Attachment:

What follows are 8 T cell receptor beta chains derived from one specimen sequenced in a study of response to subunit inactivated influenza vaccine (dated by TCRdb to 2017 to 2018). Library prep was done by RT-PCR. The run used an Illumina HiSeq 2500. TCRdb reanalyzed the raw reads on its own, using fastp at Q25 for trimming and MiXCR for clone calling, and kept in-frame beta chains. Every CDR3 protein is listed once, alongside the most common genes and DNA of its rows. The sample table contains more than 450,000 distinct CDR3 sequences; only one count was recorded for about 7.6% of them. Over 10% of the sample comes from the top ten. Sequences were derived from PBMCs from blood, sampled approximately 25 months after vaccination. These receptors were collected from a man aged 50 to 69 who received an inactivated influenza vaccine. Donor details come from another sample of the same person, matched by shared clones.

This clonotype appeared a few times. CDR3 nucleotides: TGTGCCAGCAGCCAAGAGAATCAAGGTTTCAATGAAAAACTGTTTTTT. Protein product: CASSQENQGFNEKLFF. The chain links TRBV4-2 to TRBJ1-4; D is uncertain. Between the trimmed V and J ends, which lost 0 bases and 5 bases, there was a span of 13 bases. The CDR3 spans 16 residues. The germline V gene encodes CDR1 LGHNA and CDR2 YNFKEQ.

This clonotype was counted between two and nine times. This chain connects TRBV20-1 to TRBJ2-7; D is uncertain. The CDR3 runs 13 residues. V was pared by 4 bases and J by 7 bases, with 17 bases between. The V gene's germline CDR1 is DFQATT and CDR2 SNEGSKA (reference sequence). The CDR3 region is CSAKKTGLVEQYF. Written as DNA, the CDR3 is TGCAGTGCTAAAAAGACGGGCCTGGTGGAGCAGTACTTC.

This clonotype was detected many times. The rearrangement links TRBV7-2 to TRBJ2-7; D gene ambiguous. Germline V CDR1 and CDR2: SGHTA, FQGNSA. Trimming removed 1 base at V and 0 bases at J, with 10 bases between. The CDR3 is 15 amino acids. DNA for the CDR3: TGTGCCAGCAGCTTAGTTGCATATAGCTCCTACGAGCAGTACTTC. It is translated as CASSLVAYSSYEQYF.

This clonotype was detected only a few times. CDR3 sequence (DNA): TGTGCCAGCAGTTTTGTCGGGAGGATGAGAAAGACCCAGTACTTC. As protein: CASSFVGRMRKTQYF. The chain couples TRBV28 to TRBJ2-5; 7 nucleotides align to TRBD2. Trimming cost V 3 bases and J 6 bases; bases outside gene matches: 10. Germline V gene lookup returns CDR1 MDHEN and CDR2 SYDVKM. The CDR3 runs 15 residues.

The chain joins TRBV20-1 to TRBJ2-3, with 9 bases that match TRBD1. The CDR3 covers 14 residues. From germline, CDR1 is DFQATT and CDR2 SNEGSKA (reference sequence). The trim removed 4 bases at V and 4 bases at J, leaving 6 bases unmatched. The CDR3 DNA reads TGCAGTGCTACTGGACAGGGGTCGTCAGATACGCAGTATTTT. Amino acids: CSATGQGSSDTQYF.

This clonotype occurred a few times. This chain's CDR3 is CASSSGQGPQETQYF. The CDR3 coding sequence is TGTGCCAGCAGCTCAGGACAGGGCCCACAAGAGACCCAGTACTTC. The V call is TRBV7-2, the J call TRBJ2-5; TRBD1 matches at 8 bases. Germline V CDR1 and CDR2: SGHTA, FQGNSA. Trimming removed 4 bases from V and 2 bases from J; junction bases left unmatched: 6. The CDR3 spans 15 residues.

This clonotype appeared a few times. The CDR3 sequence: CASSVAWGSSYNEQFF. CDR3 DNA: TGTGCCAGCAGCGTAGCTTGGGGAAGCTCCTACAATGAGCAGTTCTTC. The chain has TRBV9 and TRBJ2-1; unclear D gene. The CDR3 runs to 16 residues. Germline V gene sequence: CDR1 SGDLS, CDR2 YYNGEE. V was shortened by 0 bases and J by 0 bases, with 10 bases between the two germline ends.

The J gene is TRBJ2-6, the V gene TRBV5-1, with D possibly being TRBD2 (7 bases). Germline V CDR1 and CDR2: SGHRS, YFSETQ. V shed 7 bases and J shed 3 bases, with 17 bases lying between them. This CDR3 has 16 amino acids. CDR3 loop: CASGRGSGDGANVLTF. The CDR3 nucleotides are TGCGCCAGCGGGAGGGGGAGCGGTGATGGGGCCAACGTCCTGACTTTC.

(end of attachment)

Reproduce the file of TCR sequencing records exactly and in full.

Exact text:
What follows are 8 T cell receptor beta chains derived from one specimen sequenced in a study of response to subunit inactivated influenza vaccine (dated by TCRdb to 2017 to 2018). Library prep was done by RT-PCR. The run used an Illumina HiSeq 2500. TCRdb reanalyzed the raw reads on its own, using fastp at Q25 for trimming and MiXCR for clone calling, and kept in-frame beta chains. Every CDR3 protein is listed once, alongside the most common genes and DNA of its rows. The sample table contains more than 450,000 distinct CDR3 sequences; only one count was recorded for about 7.6% of them. Over 10% of the sample comes from the top ten. Sequences were derived from PBMCs from blood, sampled approximately 25 months after vaccination. These receptors were collected from a man aged 50 to 69 who received an inactivated influenza vaccine. Donor details come from another sample of the same person, matched by shared clones.

This clonotype appeared a few times. CDR3 nucleotides: TGTGCCAGCAGCCAAGAGAATCAAGGTTTCAATGAAAAACTGTTTTTT. Protein product: CASSQENQGFNEKLFF. The chain links TRBV4-2 to TRBJ1-4; D is uncertain. Between the trimmed V and J ends, which lost 0 bases and 5 bases, there was a span of 13 bases. The CDR3 spans 16 residues. The germline V gene encodes CDR1 LGHNA and CDR2 YNFKEQ.

This clonotype was counted between two and nine times. This chain connects TRBV20-1 to TRBJ2-7; D is uncertain. The CDR3 runs 13 residues. V was pared by 4 bases and J by 7 bases, with 17 bases between. The V gene's germline CDR1 is DFQATT and CDR2 SNEGSKA (reference sequence). The CDR3 region is CSAKKTGLVEQYF. Written as DNA, the CDR3 is TGCAGTGCTAAAAAGACGGGCCTGGTGGAGCAGTACTTC.

This clonotype was detected many times. The rearrangement links TRBV7-2 to TRBJ2-7; D gene ambiguous. Germline V CDR1 and CDR2: SGHTA, FQGNSA. Trimming removed 1 base at V and 0 bases at J, with 10 bases between. The CDR3 is 15 amino acids. DNA for the CDR3: TGTGCCAGCAGCTTAGTTGCATATAGCTCCTACGAGCAGTACTTC. It is translated as CASSLVAYSSYEQYF.

This clonotype was detected only a few times. CDR3 sequence (DNA): TGTGCCAGCAGTTTTGTCGGGAGGATGAGAAAGACCCAGTACTTC. As protein: CASSFVGRMRKTQYF. The chain couples TRBV28 to TRBJ2-5; 7 nucleotides align to TRBD2. Trimming cost V 3 bases and J 6 bases; bases outside gene matches: 10. Germline V gene lookup returns CDR1 MDHEN and CDR2 SYDVKM. The CDR3 runs 15 residues.

The chain joins TRBV20-1 to TRBJ2-3, with 9 bases that match TRBD1. The CDR3 covers 14 residues. From germline, CDR1 is DFQATT and CDR2 SNEGSKA (reference sequence). The trim removed 4 bases at V and 4 bases at J, leaving 6 bases unmatched. The CDR3 DNA reads TGCAGTGCTACTGGACAGGGGTCGTCAGATACGCAGTATTTT. Amino acids: CSATGQGSSDTQYF.

This clonotype occurred a few times. This chain's CDR3 is CASSSGQGPQETQYF. The CDR3 coding sequence is TGTGCCAGCAGCTCAGGACAGGGCCCACAAGAGACCCAGTACTTC. The V call is TRBV7-2, the J call TRBJ2-5; TRBD1 matches at 8 bases. Germline V CDR1 and CDR2: SGHTA, FQGNSA. Trimming removed 4 bases from V and 2 bases from J; junction bases left unmatched: 6. The CDR3 spans 15 residues.

This clonotype appeared a few times. The CDR3 sequence: CASSVAWGSSYNEQFF. CDR3 DNA: TGTGCCAGCAGCGTAGCTTGGGGAAGCTCCTACAATGAGCAGTTCTTC. The chain has TRBV9 and TRBJ2-1; unclear D gene. The CDR3 runs to 16 residues. Germline V gene sequence: CDR1 SGDLS, CDR2 YYNGEE. V was shortened by 0 bases and J by 0 bases, with 10 bases between the two germline ends.

The J gene is TRBJ2-6, the V gene TRBV5-1, with D possibly being TRBD2 (7 bases). Germline V CDR1 and CDR2: SGHRS, YFSETQ. V shed 7 bases and J shed 3 bases, with 17 bases lying between them. This CDR3 has 16 amino acids. CDR3 loop: CASGRGSGDGANVLTF. The CDR3 nucleotides are TGCGCCAGCGGGAGGGGGAGCGGTGATGGGGCCAACGTCCTGACTTTC.